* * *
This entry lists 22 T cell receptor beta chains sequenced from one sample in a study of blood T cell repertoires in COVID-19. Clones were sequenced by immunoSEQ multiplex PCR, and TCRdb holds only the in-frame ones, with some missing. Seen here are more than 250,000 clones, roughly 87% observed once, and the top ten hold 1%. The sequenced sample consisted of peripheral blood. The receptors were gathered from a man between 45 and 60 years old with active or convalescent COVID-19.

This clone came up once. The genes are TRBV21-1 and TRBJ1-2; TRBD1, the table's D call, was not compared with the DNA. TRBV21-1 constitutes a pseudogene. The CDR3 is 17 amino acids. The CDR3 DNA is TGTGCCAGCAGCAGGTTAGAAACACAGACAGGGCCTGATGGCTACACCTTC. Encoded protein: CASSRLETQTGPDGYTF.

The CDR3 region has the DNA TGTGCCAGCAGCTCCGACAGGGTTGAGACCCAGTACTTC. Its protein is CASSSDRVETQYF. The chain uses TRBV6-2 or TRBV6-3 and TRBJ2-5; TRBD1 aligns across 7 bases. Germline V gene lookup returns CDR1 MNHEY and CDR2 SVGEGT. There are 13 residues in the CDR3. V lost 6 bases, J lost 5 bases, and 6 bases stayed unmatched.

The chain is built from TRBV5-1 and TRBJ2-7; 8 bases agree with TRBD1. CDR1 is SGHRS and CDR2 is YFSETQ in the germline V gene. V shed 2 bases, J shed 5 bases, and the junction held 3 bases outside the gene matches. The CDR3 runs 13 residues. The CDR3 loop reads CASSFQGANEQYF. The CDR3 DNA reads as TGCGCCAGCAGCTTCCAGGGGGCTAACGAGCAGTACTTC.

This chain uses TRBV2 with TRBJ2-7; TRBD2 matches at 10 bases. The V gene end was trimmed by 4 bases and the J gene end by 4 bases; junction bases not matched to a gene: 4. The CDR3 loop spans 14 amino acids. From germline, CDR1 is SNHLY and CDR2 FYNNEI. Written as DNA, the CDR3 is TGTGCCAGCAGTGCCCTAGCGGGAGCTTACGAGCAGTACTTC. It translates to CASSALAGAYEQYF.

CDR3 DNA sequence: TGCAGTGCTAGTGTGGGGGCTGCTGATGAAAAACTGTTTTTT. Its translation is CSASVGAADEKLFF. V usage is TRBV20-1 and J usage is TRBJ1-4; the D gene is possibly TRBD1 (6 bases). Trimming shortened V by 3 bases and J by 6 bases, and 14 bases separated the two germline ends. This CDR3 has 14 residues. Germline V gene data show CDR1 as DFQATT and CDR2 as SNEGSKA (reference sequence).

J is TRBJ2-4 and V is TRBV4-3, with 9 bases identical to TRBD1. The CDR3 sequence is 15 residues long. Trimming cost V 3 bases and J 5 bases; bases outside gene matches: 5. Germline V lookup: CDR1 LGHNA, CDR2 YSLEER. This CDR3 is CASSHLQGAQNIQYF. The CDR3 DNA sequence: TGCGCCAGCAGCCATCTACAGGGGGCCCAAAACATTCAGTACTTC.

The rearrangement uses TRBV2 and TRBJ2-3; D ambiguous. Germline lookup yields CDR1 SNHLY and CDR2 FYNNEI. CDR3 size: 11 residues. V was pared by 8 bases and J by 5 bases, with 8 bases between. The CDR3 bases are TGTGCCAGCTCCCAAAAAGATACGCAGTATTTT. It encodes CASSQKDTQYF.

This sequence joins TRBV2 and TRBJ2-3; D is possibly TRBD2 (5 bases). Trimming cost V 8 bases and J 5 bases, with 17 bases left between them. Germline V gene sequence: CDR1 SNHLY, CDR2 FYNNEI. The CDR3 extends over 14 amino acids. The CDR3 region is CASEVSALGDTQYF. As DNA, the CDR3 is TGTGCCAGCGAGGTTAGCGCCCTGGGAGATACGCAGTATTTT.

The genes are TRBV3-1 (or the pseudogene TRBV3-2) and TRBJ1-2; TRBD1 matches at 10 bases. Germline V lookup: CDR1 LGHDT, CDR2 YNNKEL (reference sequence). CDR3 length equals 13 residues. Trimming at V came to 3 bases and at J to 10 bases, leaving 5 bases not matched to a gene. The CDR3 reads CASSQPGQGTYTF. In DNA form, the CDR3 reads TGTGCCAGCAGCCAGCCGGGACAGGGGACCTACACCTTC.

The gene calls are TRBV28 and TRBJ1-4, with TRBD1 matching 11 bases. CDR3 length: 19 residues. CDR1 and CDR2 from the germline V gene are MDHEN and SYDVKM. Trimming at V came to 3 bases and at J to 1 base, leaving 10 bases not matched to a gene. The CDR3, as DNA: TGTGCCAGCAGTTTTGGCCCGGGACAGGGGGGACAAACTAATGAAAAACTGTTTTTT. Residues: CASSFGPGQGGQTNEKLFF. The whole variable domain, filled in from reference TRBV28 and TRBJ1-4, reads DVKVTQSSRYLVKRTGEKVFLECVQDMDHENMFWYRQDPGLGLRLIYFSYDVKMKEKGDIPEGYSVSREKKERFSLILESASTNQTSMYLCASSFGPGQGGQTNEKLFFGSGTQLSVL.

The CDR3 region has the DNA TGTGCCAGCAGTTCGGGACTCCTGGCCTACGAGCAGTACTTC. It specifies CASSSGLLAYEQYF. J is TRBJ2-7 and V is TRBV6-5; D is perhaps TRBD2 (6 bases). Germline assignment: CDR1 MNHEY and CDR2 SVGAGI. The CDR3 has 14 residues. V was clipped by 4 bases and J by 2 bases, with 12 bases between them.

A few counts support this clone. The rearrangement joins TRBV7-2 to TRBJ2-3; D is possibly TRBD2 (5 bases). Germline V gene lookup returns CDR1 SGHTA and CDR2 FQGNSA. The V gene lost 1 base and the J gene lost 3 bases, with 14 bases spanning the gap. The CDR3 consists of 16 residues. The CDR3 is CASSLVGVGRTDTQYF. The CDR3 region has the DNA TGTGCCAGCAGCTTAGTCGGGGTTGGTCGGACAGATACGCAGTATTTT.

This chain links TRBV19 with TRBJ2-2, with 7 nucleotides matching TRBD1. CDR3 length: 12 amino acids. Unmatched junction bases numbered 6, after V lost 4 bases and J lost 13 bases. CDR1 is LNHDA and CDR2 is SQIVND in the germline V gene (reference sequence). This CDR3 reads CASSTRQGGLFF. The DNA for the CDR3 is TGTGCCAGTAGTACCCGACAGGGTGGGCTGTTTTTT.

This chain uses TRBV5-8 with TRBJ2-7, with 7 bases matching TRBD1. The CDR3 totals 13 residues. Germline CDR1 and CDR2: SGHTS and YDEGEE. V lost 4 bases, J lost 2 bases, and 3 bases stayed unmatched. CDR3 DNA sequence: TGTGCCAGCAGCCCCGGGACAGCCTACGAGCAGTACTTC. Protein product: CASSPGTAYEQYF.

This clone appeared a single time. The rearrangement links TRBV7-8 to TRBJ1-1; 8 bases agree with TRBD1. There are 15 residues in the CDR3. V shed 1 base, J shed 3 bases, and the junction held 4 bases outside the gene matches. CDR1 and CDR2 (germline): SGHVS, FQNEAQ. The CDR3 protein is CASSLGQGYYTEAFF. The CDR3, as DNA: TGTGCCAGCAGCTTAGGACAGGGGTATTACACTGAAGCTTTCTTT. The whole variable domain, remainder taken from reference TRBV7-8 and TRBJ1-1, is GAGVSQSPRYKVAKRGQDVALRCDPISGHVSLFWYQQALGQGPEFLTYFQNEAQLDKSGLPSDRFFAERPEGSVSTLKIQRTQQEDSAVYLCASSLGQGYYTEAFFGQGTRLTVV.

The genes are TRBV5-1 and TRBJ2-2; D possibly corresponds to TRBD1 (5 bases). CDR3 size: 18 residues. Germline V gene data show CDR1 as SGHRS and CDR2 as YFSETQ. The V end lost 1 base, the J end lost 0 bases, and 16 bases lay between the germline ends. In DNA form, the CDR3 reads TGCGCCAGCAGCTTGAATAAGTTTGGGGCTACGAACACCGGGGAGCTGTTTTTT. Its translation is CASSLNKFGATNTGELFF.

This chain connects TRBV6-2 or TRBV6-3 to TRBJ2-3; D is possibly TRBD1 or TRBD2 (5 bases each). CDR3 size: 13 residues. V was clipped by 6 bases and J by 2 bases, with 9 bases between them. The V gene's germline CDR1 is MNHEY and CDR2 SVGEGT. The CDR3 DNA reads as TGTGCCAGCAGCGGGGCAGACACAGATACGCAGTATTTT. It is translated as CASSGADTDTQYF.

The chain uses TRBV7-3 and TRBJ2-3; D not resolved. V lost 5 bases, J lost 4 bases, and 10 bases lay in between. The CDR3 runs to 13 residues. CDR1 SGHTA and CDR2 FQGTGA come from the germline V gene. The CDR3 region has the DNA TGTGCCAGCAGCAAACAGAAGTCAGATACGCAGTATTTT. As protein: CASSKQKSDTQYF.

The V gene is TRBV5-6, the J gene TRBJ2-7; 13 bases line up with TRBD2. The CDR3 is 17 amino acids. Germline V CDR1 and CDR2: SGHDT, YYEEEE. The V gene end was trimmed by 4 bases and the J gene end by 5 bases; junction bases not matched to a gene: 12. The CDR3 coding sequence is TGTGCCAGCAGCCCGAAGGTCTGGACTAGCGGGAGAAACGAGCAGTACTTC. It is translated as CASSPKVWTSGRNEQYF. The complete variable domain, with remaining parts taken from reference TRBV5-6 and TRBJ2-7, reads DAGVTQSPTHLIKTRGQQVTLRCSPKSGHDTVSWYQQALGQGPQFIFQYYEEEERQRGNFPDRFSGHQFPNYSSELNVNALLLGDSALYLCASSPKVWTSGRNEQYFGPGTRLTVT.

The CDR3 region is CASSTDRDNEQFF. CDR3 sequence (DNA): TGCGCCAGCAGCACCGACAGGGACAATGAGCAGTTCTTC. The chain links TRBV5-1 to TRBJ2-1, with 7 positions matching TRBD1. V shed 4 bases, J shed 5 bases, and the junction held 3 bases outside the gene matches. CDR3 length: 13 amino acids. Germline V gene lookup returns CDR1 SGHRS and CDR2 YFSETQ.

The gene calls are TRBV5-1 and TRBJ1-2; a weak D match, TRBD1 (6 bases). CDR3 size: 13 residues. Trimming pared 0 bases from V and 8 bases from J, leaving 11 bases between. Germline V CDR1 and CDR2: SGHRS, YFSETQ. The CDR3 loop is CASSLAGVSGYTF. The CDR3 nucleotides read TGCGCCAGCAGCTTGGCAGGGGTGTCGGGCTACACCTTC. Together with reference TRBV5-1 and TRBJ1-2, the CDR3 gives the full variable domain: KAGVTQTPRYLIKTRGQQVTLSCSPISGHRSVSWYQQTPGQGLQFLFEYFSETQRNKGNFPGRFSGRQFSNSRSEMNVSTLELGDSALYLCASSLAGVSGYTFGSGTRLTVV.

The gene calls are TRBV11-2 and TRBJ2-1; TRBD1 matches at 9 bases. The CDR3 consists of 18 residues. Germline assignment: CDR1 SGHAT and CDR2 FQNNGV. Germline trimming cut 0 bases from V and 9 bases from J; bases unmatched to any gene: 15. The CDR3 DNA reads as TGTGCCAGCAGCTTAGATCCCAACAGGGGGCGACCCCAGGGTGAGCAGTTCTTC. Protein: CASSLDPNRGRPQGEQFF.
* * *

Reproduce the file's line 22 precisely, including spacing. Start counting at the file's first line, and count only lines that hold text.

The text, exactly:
The gene calls are TRBV5-1 and TRBJ1-2; a weak D match, TRBD1 (6 bases). CDR3 size: 13 residues. Trimming pared 0 bases from V and 8 bases from J, leaving 11 bases between. Germline V CDR1 and CDR2: SGHRS, YFSETQ. The CDR3 loop is CASSLAGVSGYTF. The CDR3 nucleotides read TGCGCCAGCAGCTTGGCAGGGGTGTCGGGCTACACCTTC. Together with reference TRBV5-1 and TRBJ1-2, the CDR3 gives the full variable domain: KAGVTQTPRYLIKTRGQQVTLSCSPISGHRSVSWYQQTPGQGLQFLFEYFSETQRNKGNFPGRFSGRQFSNSRSEMNVSTLELGDSALYLCASSLAGVSGYTFGSGTRLTVV.